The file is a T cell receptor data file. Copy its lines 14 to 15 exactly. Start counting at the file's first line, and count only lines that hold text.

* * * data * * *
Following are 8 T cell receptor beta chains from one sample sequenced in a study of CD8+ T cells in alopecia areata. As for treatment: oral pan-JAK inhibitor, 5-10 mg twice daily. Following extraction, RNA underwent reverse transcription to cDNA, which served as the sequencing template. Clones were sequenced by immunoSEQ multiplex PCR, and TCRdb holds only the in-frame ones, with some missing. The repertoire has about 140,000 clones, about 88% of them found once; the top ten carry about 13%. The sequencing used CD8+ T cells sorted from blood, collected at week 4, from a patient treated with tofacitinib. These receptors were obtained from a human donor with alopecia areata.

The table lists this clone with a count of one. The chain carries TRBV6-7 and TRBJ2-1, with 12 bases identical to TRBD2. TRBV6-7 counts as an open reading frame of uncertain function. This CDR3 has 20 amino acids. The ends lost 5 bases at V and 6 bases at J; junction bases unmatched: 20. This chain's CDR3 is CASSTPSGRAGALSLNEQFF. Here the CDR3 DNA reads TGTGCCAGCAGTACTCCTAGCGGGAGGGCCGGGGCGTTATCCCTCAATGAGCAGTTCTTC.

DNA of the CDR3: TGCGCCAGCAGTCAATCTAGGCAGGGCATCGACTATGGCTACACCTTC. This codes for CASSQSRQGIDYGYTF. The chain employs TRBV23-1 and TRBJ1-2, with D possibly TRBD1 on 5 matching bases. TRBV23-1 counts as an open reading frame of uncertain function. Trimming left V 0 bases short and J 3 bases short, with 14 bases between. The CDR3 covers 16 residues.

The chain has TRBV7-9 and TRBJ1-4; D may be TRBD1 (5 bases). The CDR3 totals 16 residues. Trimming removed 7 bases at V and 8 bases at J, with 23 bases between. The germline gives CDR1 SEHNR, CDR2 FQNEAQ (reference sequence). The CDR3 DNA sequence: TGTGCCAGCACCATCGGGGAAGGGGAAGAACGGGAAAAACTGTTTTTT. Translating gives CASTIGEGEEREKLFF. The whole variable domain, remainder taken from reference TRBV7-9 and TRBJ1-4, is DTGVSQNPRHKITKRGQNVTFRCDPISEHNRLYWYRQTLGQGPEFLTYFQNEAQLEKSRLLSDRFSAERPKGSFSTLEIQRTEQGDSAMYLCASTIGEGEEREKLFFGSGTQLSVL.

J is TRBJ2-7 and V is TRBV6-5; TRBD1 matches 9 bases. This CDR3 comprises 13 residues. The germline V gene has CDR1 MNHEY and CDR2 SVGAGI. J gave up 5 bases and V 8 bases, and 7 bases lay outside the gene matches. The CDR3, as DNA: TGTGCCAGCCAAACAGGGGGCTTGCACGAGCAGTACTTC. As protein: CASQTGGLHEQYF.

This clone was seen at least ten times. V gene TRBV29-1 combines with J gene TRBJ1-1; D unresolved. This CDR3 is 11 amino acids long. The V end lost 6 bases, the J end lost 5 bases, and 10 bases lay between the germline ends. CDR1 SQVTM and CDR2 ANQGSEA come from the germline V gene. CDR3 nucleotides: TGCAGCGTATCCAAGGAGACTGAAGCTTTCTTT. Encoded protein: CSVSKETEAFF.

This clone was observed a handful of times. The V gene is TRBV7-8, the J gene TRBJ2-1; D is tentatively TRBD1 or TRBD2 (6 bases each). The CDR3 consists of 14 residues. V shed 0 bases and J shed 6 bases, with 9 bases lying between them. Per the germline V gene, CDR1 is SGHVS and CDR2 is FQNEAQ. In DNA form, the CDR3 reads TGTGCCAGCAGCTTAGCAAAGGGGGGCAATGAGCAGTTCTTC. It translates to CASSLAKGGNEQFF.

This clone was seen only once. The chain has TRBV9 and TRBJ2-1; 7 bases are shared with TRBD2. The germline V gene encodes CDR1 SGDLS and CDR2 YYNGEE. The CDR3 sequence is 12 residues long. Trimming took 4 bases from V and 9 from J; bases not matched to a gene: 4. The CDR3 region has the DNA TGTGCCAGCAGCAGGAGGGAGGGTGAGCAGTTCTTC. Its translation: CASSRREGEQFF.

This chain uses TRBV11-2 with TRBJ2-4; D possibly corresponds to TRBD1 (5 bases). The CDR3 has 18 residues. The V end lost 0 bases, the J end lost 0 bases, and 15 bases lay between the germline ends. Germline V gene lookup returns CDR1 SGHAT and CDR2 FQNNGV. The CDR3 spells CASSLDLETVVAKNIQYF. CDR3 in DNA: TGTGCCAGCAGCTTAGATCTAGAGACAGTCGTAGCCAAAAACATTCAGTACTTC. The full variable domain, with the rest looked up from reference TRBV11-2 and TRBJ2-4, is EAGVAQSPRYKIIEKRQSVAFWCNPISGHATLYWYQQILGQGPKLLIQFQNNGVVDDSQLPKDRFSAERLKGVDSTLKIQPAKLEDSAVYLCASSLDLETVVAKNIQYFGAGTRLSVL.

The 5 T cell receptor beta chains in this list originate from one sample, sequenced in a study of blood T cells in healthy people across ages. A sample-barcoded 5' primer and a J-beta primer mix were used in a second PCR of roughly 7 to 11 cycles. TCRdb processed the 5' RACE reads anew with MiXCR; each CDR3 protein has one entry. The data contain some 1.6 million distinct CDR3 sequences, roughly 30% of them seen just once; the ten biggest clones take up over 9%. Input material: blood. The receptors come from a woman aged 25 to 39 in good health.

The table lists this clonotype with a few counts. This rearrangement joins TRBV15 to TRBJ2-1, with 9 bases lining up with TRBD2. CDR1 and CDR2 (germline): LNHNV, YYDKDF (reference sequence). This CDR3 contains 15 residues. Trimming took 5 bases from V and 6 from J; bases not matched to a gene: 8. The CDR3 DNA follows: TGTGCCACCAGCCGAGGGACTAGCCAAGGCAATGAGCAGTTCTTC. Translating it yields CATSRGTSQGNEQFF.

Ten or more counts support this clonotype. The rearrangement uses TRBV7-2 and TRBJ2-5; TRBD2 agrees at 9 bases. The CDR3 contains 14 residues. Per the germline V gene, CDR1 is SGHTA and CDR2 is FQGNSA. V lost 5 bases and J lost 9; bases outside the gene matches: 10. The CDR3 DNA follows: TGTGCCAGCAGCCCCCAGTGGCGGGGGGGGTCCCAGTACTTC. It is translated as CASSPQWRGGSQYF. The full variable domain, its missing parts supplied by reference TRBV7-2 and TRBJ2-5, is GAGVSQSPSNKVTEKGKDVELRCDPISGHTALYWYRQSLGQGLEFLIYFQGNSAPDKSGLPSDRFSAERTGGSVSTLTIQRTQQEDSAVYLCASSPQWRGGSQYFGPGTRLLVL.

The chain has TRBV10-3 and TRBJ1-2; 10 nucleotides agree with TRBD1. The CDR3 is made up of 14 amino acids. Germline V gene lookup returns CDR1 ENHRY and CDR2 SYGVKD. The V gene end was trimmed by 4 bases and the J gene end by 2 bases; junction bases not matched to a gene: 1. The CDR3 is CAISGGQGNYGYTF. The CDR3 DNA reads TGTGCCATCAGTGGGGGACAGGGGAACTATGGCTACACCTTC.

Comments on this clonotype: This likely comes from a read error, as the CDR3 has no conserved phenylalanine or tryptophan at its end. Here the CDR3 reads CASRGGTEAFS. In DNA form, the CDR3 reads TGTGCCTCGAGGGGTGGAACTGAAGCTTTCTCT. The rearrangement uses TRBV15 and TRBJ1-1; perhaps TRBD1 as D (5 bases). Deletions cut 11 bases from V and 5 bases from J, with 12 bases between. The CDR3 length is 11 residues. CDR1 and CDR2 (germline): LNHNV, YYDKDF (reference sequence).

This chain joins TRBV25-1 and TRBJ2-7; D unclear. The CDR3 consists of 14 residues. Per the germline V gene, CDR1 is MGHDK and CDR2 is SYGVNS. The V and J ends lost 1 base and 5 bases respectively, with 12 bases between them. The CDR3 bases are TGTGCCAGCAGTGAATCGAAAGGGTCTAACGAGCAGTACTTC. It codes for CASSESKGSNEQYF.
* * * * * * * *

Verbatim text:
Comments on this clonotype: This likely comes from a read error, as the CDR3 has no conserved phenylalanine or tryptophan at its end. Here the CDR3 reads CASRGGTEAFS. In DNA form, the CDR3 reads TGTGCCTCGAGGGGTGGAACTGAAGCTTTCTCT. The rearrangement uses TRBV15 and TRBJ1-1; perhaps TRBD1 as D (5 bases). Deletions cut 11 bases from V and 5 bases from J, with 12 bases between. The CDR3 length is 11 residues. CDR1 and CDR2 (germline): LNHNV, YYDKDF (reference sequence).

This chain joins TRBV25-1 and TRBJ2-7; D unclear. The CDR3 consists of 14 residues. Per the germline V gene, CDR1 is MGHDK and CDR2 is SYGVNS. The V and J ends lost 1 base and 5 bases respectively, with 12 bases between them. The CDR3 bases are TGTGCCAGCAGTGAATCGAAAGGGTCTAACGAGCAGTACTTC. It codes for CASSESKGSNEQYF.